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"Mum, why isn't Wonder Woman wearing any clothes?"

Louise Phillips looks at the role models for young women and finds them lacking.

Louise Phillips

LAST WEEK MY four-year granddaughter asked her mother, “why isn’t Wonder Woman wearing any clothes?”

It was a valid question from a mind oblivious to the fact that female superheroes wearing the equivalent of underwear is normal, while their male counterparts are usually covered from their ankles up.

Establishing illogical gender norms in young minds may not bother everyone, but as a parent and a grandparent, it irks the hell out of me.

Humans are like other species in the animal kingdom – they’re designed to find ways to survive. They observe by taking in the world around them, adopting social norms. Why? Because if they don’t, they risk being ostracised. And by extension, survival – staying within the pack is safer.

If the things children observe are so important, and part of how they grasp the world, you’d like to see some impressive role models.

Lack of female characters

Paw Patrol, Peppa Pig, and Max and Ruby are all popular children’s cartoons. Along with characters from Frozen, they fill the aisles of toy stores.

For those of you unfamiliar with Paw Patrol, it has six puppies; five males and one female. The female pup doesn’t feature a lot. There is a boy who is the human boss/leader, but Chase is the top pup. He is male and he wears blue.

My granddaughter is particularly fond of him, seeing herself naturally as a leader. In her imaginary world, coincidently, she’s usually male, she saves the day and her favourite colour is blue.

Dream Toys 2015 Paw Patrol Paw Patroller Toy Source: PA Archive/Press Association Images

Despite hearing a second female pup is being added, I worry that with a personality described as hyperactive, playful and very fond of Jake, who she hugs and licks a lot, this character might not be a natural leader.

Women moan, men lead

Peppa Pig does have a lead female role. Unfortunately, she’s also moany and annoying.

Mammy Pig is clever, but she is never in charge of anything. She stands back while Daddy Pig, an idiot, is in charge. Everyone marches behind Daddy even though he’ll get them lost in the woods, or worse.

Cartoon translation: it’s okay to marry a fool and have them in charge of your world. It’s ridiculous, yet we buy Peppa Pig lunchboxes and a lot more besides.

Peppa Pig and George Pig Source: EMPICS Sport/Press Association

Another favourite is Max and Ruby – note the male name first. Ruby is the older sister, Max is the younger brother. He gets up to all kinds of mischief, doing the fun stuff. Ruby is sensible. She says things like, “don’t do that”.

Cartoons tell us female boss equals whiney bitch; male boss equals leader.

Males in charge

If you want superheroes, there’s PJ Masks with Catboy, the blue-eyed boy who leads the group. Usually he’s not the best person for the job, but he leads anyway. Translation – he’s in charge because he talks the talk, and he’s male.

So in this world our children frequent, the place where they learn the rules by observing and applying imitating behaviour, the males are in charge.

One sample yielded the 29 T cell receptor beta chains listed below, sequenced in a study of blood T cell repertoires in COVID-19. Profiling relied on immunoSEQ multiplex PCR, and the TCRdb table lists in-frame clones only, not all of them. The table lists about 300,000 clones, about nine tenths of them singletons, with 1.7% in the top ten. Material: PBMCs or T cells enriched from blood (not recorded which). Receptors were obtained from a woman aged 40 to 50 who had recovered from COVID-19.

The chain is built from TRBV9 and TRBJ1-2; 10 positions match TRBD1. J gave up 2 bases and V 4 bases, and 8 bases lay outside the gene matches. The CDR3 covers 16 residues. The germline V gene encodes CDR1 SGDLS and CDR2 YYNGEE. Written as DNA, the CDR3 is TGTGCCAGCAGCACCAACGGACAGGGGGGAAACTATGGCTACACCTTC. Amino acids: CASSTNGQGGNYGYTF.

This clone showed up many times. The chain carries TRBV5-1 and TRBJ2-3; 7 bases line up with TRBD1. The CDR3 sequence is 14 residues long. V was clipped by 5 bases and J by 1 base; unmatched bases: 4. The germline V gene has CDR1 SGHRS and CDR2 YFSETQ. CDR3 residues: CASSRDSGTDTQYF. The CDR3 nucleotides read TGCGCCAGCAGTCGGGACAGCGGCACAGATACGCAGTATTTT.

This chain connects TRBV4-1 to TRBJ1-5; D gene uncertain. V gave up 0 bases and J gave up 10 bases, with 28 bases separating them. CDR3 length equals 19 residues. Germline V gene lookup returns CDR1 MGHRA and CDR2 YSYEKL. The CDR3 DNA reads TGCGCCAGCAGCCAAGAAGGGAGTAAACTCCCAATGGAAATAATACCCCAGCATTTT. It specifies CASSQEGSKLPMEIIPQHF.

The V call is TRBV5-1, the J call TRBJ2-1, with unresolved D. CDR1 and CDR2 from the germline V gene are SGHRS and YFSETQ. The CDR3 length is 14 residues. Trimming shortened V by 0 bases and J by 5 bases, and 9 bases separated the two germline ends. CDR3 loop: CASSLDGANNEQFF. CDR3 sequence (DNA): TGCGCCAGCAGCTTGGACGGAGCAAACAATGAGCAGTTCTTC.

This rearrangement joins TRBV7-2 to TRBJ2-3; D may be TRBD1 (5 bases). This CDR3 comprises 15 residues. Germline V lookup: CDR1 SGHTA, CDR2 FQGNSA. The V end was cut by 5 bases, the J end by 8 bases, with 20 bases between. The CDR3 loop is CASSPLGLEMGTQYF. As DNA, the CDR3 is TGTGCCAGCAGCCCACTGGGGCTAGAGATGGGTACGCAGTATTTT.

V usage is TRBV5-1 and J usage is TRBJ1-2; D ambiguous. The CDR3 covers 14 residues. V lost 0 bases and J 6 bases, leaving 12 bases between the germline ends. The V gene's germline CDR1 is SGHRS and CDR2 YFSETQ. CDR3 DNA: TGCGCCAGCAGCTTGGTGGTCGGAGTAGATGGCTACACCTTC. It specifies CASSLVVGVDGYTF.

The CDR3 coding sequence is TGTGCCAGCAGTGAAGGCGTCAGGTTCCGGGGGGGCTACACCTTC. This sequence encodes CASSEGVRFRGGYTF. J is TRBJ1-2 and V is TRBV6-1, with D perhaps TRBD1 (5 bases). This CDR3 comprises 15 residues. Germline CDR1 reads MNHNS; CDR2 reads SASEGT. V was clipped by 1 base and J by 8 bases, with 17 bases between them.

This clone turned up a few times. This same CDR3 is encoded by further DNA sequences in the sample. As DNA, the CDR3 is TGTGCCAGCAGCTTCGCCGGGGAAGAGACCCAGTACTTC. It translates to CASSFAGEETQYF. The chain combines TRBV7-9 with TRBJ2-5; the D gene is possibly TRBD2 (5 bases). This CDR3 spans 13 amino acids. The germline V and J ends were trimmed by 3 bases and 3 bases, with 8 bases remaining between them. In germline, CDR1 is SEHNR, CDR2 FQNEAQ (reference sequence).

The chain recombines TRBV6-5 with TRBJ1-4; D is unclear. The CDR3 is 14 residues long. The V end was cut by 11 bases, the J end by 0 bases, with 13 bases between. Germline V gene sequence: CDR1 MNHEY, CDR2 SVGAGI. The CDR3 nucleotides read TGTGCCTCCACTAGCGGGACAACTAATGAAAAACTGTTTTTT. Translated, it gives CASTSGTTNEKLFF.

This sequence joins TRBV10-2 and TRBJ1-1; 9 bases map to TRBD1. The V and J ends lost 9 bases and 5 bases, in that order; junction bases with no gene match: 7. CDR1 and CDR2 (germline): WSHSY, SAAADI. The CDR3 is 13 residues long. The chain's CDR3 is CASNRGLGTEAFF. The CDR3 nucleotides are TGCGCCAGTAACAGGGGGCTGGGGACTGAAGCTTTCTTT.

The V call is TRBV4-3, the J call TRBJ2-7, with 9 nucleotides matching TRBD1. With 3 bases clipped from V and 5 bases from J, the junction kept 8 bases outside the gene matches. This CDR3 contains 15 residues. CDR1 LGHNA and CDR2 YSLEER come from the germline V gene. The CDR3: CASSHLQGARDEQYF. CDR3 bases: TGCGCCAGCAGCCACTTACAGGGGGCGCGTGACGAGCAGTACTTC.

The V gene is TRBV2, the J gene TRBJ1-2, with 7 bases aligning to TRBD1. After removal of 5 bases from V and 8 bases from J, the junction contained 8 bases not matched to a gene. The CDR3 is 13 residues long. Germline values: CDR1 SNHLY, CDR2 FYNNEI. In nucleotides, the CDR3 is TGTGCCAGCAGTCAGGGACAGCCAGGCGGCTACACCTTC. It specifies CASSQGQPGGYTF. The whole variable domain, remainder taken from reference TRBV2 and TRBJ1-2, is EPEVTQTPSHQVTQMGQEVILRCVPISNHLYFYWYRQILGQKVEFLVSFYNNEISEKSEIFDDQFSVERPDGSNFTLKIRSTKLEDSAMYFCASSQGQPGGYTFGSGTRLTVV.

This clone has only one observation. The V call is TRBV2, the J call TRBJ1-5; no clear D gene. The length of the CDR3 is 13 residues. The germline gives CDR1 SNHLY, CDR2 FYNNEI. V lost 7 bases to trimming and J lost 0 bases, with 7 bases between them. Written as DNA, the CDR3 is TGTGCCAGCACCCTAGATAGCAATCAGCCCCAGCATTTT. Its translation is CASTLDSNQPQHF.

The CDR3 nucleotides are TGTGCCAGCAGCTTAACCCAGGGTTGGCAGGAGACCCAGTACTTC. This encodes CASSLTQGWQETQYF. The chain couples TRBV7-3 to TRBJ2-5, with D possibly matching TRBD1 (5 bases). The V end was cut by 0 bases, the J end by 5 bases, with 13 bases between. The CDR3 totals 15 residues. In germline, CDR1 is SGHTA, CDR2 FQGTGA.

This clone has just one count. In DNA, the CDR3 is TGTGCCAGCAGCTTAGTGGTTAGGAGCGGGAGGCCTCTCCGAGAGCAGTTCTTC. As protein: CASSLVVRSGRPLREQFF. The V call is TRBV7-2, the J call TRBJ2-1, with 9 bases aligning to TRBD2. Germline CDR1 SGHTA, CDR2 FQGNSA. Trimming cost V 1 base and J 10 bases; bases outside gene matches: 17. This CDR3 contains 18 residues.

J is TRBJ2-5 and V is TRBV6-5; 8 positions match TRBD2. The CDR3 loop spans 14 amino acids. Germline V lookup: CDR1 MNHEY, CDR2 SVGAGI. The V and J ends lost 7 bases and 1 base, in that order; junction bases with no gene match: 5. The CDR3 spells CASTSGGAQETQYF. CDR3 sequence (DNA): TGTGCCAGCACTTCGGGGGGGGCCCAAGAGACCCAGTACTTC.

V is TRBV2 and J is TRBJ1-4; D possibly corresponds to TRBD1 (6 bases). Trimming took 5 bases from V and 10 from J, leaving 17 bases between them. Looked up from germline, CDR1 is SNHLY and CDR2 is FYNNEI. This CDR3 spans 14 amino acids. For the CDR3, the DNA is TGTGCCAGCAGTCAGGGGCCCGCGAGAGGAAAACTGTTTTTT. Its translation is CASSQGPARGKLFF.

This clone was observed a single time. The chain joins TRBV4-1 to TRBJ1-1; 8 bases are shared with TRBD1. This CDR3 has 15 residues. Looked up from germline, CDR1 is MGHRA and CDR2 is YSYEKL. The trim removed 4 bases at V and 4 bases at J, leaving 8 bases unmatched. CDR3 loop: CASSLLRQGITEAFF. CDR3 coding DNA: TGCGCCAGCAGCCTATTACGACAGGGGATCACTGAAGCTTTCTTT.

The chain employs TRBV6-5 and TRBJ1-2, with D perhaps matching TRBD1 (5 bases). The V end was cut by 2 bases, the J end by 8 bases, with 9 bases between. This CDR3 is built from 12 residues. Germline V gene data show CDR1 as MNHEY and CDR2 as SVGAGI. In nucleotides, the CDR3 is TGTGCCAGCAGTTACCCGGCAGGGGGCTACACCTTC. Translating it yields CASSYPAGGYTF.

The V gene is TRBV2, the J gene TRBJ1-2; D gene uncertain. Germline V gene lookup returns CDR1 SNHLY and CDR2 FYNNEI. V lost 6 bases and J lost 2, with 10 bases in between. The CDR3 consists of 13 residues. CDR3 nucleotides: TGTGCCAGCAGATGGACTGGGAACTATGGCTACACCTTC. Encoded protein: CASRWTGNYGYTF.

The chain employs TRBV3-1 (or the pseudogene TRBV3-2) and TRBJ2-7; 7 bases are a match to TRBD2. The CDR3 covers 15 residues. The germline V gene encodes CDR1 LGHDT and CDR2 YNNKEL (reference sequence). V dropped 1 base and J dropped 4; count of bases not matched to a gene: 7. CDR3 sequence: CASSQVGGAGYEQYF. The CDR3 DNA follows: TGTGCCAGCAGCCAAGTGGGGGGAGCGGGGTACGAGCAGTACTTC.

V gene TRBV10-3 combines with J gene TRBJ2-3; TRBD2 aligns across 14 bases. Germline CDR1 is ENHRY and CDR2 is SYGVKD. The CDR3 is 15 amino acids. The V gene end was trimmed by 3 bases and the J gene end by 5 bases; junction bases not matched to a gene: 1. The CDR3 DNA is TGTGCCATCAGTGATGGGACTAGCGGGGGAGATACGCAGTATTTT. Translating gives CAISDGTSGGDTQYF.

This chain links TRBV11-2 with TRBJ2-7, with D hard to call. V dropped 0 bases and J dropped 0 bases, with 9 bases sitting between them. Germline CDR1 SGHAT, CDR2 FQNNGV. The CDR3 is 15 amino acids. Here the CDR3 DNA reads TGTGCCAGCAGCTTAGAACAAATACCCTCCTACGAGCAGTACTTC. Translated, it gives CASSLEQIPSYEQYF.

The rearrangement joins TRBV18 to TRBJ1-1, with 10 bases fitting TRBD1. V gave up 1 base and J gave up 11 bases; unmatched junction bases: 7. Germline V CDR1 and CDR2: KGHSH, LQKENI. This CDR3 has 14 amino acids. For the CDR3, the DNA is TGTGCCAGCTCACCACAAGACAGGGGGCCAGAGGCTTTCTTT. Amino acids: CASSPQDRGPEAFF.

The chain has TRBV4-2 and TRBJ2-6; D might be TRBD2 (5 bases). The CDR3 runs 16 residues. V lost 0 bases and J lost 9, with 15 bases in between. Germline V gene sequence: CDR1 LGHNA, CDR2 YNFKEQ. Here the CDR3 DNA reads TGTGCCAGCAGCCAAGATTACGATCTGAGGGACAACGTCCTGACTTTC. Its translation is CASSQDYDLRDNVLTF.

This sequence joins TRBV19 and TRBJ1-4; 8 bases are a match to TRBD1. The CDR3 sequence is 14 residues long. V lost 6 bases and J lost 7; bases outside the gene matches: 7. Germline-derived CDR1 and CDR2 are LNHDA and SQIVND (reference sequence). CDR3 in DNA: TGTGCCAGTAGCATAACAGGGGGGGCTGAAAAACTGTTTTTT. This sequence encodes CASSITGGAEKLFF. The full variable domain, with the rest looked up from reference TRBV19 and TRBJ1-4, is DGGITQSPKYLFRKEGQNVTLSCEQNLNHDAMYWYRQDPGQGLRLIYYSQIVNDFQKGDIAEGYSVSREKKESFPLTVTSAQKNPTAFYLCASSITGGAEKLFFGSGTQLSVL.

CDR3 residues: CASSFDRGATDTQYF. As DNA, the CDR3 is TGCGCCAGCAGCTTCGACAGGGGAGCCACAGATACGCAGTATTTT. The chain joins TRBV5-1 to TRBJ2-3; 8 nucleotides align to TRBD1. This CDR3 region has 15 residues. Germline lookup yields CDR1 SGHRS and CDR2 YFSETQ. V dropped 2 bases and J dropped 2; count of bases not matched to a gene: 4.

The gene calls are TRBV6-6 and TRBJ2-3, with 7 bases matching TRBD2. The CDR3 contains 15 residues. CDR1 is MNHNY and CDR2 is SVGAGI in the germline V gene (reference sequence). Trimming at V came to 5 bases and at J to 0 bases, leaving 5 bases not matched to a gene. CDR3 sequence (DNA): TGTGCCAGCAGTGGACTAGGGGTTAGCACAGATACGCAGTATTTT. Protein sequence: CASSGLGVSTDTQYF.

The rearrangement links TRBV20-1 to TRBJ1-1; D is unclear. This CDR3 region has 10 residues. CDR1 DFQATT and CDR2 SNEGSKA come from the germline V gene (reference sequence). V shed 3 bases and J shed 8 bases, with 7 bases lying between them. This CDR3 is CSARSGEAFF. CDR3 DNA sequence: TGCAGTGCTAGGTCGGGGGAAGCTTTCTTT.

If in Paw Patrol, the random blonde female is only featured when she wants to make the dogs look pretty, or Daddy in Peppa Pig is always followed by the other pigs, and Catboy, in PJ Masks, despite being an idiot, is running the show, what are these cartoons selling? Because there is selling going on.

Follow the money

Which brings me back to Frozen, Disney’s biggest grossing animated movie of all time.

There’s good and bad here. Good, because the movie broke the Disney Princess movies predominantly aimed at girls. In Frozen, we got a movie with female leads which boys and girls flocked to.

Disney On Ice Frozen launch - London Source: Dominic Lipinski/Press Association

It’s bad because the character receiving the most attention is not the heroine.

Elsa has the power to freeze things and is hidden away because she’s ashamed of her powers. But the real heroine is Anna, the other sister, who wants to save everyone and is prepared to die for the cause. Most of the merchandising is around Elsa, the taller, blonder sister rather than Anna, the short redhead.

There have been similar scandals surrounding the Avengers and Star Wars. Both the strong female heroines didn’t get their own action figures while all the male characters did. The reason? Toy companies assumed only boys play with action figures, and they wouldn’t buy them if they were women.

Eventually, after a large outcry, Rey and Black Widow figures were added to the merchandise lines.

Star Wars: The Force Awakens merchandise launch Star Wars' Daisy Ridley and John Boyega holding up their characters action figures Source: PA Archive/Press Association Images

Part of the reason that shows aimed at children have so many male characters is the belief that they can make more money from selling merchandise.

When my granddaughter asked why Wonder Woman wasn’t wearing any clothes, her mother didn’t launch into a rant about how too often the validation of woman is portrayed through their sexuality and as objects for men.

Instead, my daughter complimented her on asking a great question. In her four-year-old world she thought it odd that a female superhero wore only underwear, and long may she think it.

Louise Phillips is a best-selling crime novelist. Her latest novel, The Game Changer, is available nationwide.

Read: A campaign wants you go give old wrestling toys to a five-year-old boy that has cancer

Read: Target got rid of ‘boys’ and ‘girls’ toys, and got quite a reaction

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